No leader before Pence has injected this much religious rhetoric into speeches about the space program, according to space historians. Which makes sense, since Pence is an Irish Catholic turned evangelical Christian, and outspokenly so. Pence has a long record of presenting his political beliefs in the context of his religious ones; even before he was elected to any office, Pence liked to say he was “a Christian, a conservative, and a Republican, in that order.” As a congressman, he cited scripture to explain his votes and prayed with his staffers.

It should have come as no surprise that Pence would bring the same style to his role as the Trump-appointed cheerleader for the space program. “Trump is giving Pence tasks, whether he wants them or not,” says Joshua Ambrosius, a political-science professor at the University of Dayton who studies the confluence of space travel and religion. “But then he’s making them his own and using the kinds of language he would use in other areas.” Ad astra, amen.

Pence uses fairly generic terms in his references to biblical passages, Ambrosius says. “He doesn’t refer specifically to Christian concepts; he says, If we rise to the heavens, He will be there, the old book, the ancient words, his spirit,” he says. “He’s alluding to things that could also fit with the American civil-religious tradition, and that is the In God we trust, one nation under God—the language in our founding documents.”

A tinge of gospel is not to everyone’s taste, of course, and Pence’s remarks risk alienating members of the NASA community and others who do not share his beliefs. Indeed, Pence’s speeches have prompted grumbling from those who say overt religious references have no place in policy, especially NASA policy. “Yes, space is wondrous and brings out romantic and transcendent elements in people’s thinking, but not necessarily linked to Orthodox Christian doctrine,” says John Logsdon, a space historian and a former director of George Washington University’s Space Policy Institute. “How would a Buddhist or a Muslim react to this particular language?”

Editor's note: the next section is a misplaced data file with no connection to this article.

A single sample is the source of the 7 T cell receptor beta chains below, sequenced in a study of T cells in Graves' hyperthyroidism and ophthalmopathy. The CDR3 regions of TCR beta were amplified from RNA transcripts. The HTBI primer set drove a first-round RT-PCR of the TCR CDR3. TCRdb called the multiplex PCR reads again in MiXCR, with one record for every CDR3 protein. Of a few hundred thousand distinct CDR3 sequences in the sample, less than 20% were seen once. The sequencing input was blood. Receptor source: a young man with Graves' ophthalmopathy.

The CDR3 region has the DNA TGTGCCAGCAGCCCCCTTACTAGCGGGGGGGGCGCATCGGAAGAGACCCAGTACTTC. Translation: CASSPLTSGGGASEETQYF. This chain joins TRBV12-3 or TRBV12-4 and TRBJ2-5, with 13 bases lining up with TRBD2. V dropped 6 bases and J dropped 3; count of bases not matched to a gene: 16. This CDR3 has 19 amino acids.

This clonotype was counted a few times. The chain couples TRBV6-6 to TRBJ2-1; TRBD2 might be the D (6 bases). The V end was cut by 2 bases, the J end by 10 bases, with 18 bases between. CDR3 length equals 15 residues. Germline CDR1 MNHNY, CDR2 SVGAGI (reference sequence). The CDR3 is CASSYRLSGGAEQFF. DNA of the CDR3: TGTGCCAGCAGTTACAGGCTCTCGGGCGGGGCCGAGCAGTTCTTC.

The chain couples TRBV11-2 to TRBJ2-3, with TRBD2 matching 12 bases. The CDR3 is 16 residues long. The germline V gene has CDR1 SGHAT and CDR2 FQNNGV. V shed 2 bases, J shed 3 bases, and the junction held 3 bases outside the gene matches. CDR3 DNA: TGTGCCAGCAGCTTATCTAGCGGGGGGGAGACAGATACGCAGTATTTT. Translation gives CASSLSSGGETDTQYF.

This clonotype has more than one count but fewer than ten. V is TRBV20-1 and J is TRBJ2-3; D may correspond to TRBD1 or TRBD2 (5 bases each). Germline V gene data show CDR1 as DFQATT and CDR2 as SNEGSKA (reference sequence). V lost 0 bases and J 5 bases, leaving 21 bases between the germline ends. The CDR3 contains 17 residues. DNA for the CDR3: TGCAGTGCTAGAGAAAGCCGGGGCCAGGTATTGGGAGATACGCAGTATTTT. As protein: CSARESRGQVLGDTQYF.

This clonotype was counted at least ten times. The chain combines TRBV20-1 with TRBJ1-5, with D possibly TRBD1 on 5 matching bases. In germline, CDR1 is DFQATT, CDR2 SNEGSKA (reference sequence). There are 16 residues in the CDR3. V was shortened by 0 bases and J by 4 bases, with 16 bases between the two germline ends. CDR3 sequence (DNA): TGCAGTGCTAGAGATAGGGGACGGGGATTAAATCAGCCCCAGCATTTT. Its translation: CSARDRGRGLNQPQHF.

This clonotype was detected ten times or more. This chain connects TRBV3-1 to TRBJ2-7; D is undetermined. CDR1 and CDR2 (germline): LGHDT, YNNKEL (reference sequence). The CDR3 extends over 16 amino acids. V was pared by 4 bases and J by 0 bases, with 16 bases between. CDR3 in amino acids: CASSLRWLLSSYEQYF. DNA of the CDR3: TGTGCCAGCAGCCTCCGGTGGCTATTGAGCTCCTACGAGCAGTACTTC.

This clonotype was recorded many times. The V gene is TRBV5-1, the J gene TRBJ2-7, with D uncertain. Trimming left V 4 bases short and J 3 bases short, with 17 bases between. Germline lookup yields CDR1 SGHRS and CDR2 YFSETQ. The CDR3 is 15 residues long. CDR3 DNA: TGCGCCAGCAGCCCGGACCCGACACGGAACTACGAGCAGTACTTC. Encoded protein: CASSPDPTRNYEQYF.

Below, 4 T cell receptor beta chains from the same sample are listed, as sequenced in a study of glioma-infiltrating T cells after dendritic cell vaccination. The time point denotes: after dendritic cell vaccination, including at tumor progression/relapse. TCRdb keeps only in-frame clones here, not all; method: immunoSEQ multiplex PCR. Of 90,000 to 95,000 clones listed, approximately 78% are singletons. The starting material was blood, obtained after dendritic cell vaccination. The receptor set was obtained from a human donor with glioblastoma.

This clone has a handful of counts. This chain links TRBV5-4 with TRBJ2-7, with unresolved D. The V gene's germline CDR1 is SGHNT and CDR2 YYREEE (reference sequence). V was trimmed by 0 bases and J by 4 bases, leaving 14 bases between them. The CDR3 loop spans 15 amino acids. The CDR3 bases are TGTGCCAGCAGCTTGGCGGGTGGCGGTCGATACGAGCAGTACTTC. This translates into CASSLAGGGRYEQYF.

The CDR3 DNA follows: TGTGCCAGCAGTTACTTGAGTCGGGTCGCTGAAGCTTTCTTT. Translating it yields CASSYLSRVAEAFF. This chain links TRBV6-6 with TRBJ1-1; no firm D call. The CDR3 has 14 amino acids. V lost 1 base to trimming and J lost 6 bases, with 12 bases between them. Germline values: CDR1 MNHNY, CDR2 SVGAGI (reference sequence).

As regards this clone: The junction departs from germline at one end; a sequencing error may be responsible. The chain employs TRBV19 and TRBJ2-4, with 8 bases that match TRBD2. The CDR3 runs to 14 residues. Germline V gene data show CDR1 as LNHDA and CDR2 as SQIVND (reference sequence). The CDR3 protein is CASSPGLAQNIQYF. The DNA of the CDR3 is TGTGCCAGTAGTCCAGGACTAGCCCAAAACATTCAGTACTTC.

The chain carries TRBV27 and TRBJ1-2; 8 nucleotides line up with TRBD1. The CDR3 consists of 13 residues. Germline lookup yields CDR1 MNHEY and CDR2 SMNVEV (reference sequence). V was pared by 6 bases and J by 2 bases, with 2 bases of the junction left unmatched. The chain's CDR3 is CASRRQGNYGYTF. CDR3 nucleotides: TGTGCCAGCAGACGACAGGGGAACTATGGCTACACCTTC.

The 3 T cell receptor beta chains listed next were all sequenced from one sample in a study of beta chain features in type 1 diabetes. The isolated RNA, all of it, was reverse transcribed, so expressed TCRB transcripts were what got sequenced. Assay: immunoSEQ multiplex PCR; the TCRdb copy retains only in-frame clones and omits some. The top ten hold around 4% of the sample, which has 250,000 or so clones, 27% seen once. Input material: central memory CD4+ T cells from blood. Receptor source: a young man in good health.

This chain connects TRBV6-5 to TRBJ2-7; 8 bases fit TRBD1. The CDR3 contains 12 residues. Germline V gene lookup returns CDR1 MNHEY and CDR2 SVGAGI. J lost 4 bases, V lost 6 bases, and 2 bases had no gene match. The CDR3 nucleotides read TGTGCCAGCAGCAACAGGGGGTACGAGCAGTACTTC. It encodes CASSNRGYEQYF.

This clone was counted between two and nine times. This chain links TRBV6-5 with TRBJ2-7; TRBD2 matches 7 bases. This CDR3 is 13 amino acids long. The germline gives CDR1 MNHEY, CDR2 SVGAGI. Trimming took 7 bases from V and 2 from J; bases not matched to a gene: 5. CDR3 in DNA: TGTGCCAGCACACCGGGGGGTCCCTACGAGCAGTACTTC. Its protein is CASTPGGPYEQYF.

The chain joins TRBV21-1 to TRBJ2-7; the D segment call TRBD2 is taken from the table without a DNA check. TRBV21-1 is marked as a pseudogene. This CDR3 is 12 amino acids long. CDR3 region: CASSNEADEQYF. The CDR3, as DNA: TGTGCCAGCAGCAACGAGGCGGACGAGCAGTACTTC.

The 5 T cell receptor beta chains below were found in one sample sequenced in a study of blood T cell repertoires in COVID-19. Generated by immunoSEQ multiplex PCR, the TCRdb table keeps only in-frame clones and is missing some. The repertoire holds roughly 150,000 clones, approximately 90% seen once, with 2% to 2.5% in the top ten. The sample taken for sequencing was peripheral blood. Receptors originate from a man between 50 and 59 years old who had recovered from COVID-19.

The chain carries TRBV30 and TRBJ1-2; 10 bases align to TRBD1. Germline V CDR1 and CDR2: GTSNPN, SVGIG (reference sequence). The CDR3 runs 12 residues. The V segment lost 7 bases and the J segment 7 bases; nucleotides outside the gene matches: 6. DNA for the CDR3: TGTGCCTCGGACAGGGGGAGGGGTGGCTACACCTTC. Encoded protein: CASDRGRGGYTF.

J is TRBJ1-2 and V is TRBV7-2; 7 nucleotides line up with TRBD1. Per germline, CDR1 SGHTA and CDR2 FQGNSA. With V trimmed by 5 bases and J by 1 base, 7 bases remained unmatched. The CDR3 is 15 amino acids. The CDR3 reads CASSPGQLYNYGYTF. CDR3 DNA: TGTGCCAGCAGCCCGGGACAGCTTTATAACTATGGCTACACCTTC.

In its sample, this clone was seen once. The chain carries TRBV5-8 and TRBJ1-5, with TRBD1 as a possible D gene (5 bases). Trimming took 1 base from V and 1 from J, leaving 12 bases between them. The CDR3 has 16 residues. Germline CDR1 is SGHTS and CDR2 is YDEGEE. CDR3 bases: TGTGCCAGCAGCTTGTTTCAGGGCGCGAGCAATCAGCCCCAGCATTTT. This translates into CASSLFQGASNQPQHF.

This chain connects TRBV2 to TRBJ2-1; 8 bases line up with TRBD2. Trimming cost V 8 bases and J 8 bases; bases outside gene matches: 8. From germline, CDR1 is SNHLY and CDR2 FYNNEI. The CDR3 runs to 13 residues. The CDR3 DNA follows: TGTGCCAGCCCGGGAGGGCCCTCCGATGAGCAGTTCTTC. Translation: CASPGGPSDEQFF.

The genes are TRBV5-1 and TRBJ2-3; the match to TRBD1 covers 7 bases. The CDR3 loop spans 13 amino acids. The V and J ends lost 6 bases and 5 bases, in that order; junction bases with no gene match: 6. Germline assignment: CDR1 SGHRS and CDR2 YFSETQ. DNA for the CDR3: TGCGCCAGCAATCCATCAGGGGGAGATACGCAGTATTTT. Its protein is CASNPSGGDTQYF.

But religion and the cosmos, two seemingly disparate realms, have long been intertwined. First, by the ancients whose religious beliefs often sought to explain strange occurrences in the sky, and more recently, by the “Cosmists” of the early-20th century, who believed venturing beyond Earth to conquer space was a necessary Christian undertaking. Religious tradition was there at NASA during its very inception in the 1960s, hidden in the lining of the country’s wild plans to go to the moon.

The race to the moon unfolded in the shadow of several conflicts between the Americans and the Soviets, including their ideological differences. “When the United States was competing against the Soviet Union for domination of the skies, one of the strongest cultural contrasts between Americans and Soviets—one that was emphasized frequently in the U.S.—was that Americans were God-loving Christian people while the Soviets were ‘godless commies,’” explained Deana Weibel, a cultural anthropologist at Grand Valley State University who studies space travel and religious belief, in an essay at The Space Review last year. “This meant that space exploration became a competition between those who loved and feared God, and those who sought to defy God’s existence.”

On Christmas Eve in 1968, the Apollo 8 astronauts took turns reading from the Book of Genesis as their spacecraft rounded the moon. “In the beginning, God created the heaven and the earth,” a crackly voice said over the radio at mission control. “And the earth was without form, and void; and, darkness was upon the face of the deep. And the Spirit of God moved upon the face of the waters. And God said, Let there be light: And there was light.”

In his famous speech, Kennedy had asked for God’s blessing: “As we set sail, we ask God’s blessing on the most hazardous and dangerous and greatest adventure on which man has ever embarked.” Buzz Aldrin, who followed him, brought a small plastic container of wine and a piece of bread, and actually took Communion on the moon. The stunning success of the landing strengthened the notion that the United States was favored by God over other would-be spacefaring nations, Weibel says.